In Cooper v. Cooper, Cal.App.1957, 305 P.2d 906, 910, the husband and wife entered into a property settlement agreement incident to divorce, which provided that various insurance policies were assigned to the wife to be held in trust for the minor children. Formal assignments of the policies were not executed and no notice was given the insurance companies. The agreement was not mentioned in the divorce decree. Thereafter the husband, as here, changed the beneficiary to his second wife. The court held that the agreement created a vested interest, subject only to a condition subsequent which never arose, i. e., the minor children reaching majority. After distinguishing the general rule that the beneficiary has no vested interest prior to insured's death, the court pointed out that "an insured may by contract waive the right to change the beneficiary and convert what is usually the contingent interest of a beneficiary into a vested equitable interest."
In Hundertmark v. Hundertmark, 1952, 372 Pa. 138, 93 A.2d 856, 858, the insured reserved the right to change beneficiaries, and did so after contracting with his estranged wife that she would be the irrevocable beneficiary under the policy. The insurance company was never informed of this agreement. It was held that the agreement made the first wife the contractually irrevocable beneficiary. The court said:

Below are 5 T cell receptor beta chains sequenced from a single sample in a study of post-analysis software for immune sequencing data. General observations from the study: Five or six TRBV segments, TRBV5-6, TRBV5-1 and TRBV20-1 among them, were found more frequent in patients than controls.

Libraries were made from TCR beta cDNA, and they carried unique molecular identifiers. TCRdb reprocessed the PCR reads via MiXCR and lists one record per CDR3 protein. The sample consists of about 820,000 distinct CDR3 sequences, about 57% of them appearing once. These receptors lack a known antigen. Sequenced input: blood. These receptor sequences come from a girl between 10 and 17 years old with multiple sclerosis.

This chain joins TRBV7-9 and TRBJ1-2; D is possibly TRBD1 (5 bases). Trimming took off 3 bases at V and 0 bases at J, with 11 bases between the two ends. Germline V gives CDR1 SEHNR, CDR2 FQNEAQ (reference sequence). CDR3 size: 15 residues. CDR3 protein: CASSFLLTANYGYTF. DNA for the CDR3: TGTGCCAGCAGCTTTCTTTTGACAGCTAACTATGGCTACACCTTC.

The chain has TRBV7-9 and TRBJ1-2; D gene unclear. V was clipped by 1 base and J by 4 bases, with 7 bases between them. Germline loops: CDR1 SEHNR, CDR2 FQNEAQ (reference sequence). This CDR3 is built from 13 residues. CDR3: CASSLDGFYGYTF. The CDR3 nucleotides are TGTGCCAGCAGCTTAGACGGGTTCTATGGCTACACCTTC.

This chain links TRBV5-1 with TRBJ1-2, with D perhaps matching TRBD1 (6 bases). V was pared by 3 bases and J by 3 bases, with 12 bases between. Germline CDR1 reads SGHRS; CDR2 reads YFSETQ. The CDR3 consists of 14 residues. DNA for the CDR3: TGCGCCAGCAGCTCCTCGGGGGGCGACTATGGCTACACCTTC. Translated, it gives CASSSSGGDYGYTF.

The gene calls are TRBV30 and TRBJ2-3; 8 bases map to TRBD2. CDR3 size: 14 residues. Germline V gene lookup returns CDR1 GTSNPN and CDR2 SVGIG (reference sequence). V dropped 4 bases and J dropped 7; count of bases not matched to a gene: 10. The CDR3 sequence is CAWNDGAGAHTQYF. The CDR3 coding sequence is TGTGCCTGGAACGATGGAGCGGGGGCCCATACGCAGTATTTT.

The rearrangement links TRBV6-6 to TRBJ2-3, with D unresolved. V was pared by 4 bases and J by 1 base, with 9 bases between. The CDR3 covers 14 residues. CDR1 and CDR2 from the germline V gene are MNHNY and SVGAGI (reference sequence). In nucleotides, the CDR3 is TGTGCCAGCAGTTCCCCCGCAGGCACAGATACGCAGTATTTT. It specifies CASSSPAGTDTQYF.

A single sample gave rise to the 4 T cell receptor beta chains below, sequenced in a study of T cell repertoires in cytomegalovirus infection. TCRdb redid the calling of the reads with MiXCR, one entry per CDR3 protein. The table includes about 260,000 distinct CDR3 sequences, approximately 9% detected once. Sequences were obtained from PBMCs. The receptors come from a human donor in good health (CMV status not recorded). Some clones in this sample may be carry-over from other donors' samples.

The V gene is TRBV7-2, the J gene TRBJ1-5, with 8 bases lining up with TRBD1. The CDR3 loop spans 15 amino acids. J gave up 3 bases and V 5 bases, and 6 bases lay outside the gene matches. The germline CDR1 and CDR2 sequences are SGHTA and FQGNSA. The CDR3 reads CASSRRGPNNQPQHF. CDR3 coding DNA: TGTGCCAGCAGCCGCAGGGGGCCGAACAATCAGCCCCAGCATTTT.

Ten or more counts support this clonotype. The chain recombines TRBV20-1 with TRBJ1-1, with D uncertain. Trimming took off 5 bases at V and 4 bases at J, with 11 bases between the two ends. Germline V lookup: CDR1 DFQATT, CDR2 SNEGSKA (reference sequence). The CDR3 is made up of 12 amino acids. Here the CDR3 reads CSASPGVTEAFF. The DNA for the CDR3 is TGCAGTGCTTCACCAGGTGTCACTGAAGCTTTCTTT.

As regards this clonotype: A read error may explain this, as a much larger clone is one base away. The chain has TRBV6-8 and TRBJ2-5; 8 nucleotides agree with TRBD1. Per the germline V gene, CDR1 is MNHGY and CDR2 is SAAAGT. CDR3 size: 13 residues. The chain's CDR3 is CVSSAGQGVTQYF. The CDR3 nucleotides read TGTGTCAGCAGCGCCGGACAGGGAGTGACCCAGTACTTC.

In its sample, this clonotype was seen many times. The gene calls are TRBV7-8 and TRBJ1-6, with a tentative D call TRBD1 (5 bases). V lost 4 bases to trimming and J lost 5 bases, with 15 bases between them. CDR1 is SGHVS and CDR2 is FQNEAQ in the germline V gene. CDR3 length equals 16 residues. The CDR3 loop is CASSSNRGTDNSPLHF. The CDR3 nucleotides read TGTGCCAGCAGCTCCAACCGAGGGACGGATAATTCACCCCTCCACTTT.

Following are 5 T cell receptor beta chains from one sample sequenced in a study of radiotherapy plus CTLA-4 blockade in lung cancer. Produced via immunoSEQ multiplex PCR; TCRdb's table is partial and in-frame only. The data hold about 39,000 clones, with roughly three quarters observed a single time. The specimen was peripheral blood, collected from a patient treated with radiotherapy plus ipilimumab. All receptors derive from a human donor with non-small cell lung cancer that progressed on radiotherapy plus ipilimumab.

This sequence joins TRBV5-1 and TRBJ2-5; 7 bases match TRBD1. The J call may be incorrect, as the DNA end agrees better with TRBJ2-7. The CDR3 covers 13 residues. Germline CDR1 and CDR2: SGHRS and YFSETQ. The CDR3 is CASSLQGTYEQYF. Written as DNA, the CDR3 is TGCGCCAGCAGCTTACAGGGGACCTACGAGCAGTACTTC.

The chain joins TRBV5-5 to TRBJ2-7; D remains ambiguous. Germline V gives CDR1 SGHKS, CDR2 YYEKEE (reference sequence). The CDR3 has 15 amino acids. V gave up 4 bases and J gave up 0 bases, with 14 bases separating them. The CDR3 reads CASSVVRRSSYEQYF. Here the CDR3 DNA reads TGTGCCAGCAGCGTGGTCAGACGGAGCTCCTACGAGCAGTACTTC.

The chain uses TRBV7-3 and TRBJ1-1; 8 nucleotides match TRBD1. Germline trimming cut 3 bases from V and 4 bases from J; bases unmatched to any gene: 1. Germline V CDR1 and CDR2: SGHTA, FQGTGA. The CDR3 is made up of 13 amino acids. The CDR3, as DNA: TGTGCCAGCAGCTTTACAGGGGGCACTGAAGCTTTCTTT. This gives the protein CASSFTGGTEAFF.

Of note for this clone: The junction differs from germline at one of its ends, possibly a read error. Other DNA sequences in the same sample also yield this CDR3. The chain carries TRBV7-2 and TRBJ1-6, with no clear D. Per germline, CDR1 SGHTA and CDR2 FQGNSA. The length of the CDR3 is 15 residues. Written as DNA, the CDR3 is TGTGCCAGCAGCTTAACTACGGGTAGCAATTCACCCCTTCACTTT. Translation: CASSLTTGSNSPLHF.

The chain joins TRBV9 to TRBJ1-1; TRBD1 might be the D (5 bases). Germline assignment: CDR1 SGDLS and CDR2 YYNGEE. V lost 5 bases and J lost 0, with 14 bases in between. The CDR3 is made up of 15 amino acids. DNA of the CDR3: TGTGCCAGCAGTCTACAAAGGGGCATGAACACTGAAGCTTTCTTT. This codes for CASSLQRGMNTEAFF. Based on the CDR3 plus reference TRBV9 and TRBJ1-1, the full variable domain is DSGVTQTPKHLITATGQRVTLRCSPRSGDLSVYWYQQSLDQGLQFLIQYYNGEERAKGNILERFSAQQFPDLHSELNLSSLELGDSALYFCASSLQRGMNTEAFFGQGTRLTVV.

"Our cases have uniformly recognized that a contract not to change the beneficiary, entered into by an insured and his designated beneficiary for a valuable consideration, *29 is binding as between the insured, or his volunteer, and the contractually determined beneficiary and will be enforced in equity. For example, in Shepler v. Pennsylvania R. Co., 334 Pa. 257, 5 A.2d 567, 568, where the formerly named beneficiary was denied a right to the proceeds of the policy because there was no consideration for the insured's promise not to change the beneficiary, this court took occasion to note that `A different situation is created, however, when the member agrees, for consideration, to name a certain person as beneficiary, or, if one has already been named, not to make a substitution.'"